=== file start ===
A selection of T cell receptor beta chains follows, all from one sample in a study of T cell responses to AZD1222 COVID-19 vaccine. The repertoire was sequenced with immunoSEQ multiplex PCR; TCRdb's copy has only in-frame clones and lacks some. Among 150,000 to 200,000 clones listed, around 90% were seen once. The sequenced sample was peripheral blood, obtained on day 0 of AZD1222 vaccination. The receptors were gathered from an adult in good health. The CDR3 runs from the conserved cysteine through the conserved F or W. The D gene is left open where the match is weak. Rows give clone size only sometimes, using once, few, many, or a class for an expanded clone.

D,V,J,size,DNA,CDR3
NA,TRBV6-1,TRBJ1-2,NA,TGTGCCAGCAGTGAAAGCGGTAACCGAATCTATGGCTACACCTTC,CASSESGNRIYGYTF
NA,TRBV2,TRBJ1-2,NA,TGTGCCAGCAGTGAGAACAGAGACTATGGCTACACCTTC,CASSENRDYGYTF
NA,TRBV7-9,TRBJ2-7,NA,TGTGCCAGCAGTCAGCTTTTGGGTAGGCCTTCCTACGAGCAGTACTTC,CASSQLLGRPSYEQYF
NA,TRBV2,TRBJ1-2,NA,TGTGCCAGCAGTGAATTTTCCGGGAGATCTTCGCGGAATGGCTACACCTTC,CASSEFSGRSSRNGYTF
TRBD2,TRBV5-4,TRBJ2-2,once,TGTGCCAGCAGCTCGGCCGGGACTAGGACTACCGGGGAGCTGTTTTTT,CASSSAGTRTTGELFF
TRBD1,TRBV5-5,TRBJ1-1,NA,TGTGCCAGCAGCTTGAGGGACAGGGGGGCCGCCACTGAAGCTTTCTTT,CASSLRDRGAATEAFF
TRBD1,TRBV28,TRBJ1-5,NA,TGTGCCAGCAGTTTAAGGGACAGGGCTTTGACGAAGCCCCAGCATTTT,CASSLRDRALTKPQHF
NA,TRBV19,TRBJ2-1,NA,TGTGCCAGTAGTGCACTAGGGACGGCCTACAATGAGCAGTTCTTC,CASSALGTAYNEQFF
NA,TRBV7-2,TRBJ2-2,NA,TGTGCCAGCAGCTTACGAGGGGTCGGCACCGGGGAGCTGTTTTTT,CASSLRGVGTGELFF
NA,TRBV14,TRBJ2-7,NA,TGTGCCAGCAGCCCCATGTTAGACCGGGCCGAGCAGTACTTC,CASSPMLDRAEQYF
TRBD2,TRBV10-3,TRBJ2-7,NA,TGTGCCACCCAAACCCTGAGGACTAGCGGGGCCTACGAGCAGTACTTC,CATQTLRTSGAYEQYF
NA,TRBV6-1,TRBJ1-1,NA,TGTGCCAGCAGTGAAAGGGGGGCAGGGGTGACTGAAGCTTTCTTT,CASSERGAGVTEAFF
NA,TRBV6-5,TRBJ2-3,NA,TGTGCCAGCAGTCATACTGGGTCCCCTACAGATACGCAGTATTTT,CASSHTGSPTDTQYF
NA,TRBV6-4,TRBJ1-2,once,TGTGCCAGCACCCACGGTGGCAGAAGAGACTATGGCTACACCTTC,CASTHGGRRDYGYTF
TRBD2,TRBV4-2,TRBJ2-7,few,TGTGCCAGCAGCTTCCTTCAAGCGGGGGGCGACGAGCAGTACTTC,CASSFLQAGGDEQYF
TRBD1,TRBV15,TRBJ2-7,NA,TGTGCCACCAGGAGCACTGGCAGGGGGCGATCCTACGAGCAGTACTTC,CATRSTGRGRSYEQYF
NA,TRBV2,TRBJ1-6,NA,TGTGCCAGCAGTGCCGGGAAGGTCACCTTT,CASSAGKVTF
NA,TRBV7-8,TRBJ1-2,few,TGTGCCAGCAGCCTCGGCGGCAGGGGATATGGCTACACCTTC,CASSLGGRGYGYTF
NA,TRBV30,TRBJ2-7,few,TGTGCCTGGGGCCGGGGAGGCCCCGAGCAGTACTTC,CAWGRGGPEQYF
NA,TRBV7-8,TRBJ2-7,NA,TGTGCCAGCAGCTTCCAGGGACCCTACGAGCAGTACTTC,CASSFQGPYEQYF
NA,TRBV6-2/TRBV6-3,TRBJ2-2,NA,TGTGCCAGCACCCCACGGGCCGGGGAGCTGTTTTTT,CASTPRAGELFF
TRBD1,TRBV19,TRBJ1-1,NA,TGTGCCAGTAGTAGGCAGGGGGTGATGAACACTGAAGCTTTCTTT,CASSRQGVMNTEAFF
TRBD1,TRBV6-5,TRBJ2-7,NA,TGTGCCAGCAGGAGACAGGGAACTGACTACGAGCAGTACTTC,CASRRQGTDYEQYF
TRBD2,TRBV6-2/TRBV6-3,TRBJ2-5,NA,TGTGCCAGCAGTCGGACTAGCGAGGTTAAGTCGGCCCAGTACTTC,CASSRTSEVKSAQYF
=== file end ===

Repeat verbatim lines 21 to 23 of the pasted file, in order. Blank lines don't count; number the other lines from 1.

NA,TRBV30,TRBJ2-7,few,TGTGCCTGGGGCCGGGGAGGCCCCGAGCAGTACTTC,CAWGRGGPEQYF
NA,TRBV7-8,TRBJ2-7,NA,TGTGCCAGCAGCTTCCAGGGACCCTACGAGCAGTACTTC,CASSFQGPYEQYF
NA,TRBV6-2/TRBV6-3,TRBJ2-2,NA,TGTGCCAGCACCCCACGGGCCGGGGAGCTGTTTTTT,CASTPRAGELFF